Neighbors of the massive Olympic speed-skating oval braved bad weather and dozens of screaming children on skates Friday during opening day at the Oquirrh Park Fitness Center facility.

The $4.1 million oval, which will be used for speed-skating during the 2002 Winter Games, won't have ice until after Thanksgiving. Eager skaters willing to trade their blades for wheels can use the track through mid-October.Weather permitting, of course. Bruce McFarland brought five of his six daughters across the street to the concrete oval and managed to skate around once before nearby lightning strikes temporarily forced everyone off the track.

McFarland said his daughters received ice skates for Christmas last year in anticipation of the oval opening during the winter. But a combination of a cold winter and a wet spring delayed completion until now.

So, the McFarlands did what any good parents would do - they bought in-line roller skates earlier this summer so their daughters would be ready when the oval opened for roller skating. And McFarland even bought a pair for himself.

"When we got all the kids Rollerblades, they said, `Daddy, you need some so you can go with us,' " McFarland explained as he expertly balanced both himself and his youngest daughter, Katie, 7, on skates.

The family has been practicing their in-line skating technique on the street, admittedly not the safest place. McFarland said he's glad his children, ages 7 to 16, are going to be able to walk over to the oval to skate.

"Now they have a place to go instead of buzzing up and down the street and not really watching for cars backing out of driveways," he said. "When they're bored, we can just say, `Go to to oval.' "

Despite all their preparations, the McFarlands and other skaters couldn't spend much time on the oval Friday afternoon because the lightning was too threatening, fitness center officials determined.

Tony Gallegos, 29, was luckier. He arrived before the storm and managed well over an hour of skating on his month-old pair of in-line skates. "Smooth - like oil on glass" is how he described the concrete surface.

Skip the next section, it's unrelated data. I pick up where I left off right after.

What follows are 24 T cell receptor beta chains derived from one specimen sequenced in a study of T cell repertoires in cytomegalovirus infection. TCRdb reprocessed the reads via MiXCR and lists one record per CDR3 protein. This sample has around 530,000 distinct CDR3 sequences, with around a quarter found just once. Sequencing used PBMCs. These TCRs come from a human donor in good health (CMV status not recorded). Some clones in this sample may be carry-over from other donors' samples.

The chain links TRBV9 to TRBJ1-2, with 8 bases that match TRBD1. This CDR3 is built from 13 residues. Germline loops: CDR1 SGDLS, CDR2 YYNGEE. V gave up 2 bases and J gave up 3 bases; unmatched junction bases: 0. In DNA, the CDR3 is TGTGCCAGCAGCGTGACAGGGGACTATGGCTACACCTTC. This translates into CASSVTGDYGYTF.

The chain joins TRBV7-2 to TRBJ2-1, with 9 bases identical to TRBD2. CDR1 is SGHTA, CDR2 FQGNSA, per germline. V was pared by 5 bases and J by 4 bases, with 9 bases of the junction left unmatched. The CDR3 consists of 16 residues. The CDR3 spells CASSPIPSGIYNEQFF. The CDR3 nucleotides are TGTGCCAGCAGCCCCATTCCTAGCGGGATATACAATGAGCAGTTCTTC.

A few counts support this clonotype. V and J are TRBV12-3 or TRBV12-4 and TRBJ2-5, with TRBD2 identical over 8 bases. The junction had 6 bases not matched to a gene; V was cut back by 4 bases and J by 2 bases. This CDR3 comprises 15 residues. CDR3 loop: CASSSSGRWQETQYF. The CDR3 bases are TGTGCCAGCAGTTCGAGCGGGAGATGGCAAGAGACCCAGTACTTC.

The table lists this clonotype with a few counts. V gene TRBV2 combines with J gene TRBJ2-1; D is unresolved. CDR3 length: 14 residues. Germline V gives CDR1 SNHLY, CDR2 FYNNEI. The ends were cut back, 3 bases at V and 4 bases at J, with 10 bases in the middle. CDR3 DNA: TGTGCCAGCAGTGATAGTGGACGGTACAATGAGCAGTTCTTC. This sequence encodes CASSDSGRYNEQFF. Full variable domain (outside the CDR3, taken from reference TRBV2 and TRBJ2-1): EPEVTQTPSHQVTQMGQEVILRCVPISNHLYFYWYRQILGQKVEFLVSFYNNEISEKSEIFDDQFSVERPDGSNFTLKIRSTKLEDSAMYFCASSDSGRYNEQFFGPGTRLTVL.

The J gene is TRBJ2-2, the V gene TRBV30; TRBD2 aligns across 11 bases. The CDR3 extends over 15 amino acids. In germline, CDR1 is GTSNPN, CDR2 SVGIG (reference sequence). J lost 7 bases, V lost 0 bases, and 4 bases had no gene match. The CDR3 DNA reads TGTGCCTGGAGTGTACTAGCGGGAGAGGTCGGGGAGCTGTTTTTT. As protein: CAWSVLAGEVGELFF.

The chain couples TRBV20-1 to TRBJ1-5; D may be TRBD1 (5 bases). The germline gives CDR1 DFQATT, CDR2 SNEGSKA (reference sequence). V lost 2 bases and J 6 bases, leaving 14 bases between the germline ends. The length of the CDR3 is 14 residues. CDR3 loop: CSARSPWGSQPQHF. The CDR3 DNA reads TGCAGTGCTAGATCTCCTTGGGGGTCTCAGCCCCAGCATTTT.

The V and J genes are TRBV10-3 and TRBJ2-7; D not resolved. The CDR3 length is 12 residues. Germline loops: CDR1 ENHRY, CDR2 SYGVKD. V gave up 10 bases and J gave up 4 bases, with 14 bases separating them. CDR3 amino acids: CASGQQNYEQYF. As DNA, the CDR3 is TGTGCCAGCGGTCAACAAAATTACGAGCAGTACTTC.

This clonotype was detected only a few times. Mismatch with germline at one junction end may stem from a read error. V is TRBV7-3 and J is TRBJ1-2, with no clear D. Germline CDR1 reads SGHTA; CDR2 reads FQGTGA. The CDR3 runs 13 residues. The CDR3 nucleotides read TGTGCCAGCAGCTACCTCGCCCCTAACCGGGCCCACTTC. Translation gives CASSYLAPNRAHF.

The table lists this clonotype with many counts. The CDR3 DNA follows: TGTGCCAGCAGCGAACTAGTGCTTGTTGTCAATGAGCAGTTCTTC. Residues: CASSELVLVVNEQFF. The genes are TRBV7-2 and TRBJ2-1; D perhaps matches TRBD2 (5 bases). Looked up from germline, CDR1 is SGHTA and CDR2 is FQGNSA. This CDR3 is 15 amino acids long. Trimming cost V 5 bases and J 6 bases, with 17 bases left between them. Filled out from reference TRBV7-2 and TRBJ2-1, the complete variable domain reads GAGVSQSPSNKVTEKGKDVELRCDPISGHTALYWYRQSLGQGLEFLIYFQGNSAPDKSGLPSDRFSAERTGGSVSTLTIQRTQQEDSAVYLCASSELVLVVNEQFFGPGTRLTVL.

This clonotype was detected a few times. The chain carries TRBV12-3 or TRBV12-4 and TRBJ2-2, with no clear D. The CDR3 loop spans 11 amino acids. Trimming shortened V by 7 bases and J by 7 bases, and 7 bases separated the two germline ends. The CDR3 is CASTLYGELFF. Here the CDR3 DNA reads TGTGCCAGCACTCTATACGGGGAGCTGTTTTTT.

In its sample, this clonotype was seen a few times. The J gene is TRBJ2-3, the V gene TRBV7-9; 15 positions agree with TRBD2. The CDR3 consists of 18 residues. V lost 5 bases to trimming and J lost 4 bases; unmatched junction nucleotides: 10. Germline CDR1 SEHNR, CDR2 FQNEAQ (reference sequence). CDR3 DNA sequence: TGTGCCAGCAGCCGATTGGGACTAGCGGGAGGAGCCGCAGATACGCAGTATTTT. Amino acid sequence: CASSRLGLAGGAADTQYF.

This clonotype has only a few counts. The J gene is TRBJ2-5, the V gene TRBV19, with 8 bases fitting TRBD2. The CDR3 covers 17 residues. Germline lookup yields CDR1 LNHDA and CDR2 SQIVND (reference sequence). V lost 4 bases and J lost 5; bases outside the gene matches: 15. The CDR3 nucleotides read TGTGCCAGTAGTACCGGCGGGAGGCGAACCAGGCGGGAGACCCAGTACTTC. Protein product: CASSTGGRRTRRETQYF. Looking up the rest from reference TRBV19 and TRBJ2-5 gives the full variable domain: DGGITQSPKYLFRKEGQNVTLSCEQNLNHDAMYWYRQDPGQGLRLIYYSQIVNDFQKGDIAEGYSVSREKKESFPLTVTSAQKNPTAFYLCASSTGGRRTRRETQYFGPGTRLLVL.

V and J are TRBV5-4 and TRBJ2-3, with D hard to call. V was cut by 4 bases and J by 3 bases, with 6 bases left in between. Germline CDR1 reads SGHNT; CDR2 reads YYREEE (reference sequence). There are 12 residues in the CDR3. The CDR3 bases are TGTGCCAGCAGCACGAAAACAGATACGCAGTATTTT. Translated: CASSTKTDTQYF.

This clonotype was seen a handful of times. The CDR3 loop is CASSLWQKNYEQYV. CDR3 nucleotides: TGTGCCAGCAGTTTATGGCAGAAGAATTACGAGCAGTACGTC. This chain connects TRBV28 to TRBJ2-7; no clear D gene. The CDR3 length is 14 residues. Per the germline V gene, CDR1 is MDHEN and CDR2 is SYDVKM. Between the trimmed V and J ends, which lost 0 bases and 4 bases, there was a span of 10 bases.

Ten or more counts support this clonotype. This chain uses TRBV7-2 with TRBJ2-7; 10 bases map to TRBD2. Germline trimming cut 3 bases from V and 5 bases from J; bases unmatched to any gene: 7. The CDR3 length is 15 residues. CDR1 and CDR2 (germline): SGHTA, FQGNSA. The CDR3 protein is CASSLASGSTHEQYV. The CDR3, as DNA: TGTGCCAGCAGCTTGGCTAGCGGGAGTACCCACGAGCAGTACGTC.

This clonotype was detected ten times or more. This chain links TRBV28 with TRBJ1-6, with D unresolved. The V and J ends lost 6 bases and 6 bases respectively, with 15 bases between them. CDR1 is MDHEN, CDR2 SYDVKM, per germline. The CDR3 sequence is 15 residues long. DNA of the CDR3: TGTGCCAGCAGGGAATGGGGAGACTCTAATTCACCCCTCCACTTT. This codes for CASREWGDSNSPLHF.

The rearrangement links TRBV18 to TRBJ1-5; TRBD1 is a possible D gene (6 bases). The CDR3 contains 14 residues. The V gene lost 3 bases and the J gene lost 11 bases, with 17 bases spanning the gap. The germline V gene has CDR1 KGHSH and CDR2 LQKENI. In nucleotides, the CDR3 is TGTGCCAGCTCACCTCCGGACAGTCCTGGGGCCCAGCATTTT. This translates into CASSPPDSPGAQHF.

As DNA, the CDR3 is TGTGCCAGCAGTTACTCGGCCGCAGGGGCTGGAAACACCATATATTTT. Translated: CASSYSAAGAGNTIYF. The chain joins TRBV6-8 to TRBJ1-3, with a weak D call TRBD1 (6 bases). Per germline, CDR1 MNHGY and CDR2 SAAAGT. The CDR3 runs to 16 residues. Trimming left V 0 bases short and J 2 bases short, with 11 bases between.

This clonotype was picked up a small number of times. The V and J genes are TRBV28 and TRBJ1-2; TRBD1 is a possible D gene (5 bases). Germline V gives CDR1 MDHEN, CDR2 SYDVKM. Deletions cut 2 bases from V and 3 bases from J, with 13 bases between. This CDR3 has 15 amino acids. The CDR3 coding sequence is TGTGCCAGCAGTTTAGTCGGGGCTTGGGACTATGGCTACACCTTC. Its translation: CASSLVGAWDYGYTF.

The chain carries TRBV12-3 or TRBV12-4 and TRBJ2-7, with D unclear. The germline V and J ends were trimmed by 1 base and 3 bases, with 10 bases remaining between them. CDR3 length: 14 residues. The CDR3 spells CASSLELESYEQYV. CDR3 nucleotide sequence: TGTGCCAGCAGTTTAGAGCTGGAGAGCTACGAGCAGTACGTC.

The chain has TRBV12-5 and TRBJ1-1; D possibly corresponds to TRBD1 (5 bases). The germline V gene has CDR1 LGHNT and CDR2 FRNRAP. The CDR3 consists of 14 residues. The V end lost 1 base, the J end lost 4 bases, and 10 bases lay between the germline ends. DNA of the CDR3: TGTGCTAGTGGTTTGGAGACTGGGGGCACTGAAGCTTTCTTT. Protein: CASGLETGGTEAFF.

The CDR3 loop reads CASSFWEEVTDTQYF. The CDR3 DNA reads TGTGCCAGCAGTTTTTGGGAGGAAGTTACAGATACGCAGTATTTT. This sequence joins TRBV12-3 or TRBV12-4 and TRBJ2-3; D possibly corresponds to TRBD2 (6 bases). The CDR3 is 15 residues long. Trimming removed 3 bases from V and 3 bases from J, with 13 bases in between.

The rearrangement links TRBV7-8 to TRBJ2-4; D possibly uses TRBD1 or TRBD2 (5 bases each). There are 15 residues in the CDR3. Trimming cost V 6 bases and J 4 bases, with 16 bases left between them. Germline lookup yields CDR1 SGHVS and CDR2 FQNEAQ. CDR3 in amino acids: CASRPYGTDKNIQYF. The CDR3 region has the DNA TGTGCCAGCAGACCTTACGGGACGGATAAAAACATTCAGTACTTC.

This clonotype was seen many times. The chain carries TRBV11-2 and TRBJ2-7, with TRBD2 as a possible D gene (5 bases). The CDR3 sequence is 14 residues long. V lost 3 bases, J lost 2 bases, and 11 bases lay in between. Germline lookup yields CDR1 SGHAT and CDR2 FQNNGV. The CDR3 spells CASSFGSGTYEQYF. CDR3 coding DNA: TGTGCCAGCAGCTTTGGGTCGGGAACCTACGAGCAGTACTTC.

Gallegos, who lives nearby with his wife and two sons, said he has waited a long time for the oval to be ready. "I've been calling about every week," he said during a brief break.

He said he and his wife plan to skate regularly on the oval to stay in shape for snowboarding - and to perfect his skating skills, learned as a youngster growing up in Tooele "where there was nothing to do but skate."

There were plenty of kids on the oval, too, including 8-year-old Stacey Naegle. She squirmed when a reporter tried to ask her about skating before she got a chance to try out the track.

But after one very quick skate around the 400-meter track, she beamed. "It was fun," she said. Better than skating on sidewalks? Not only is the track faster, she said, but "you have a lot more room."

The oval, 5624 S. 4800 West, will be open free of charge from 9 a.m. to 9 p.m. through the holiday weekend.

Beginning Tuesday, it will be open weekdays from 2 to 9 p.m. and weekends from 9 a.m. to 9 p.m. The cost to skate is $1 for students 18 and younger and $2 for adults. Skaters must bring their own in-line skates or rent them elsewhere as rental skates will not be available from the fitness center.

The in-line skating season is expected to last through Oct. 15. Ice for speed-skating should be ready Nov. 24, with a grand opening scheduled for Dec. 9.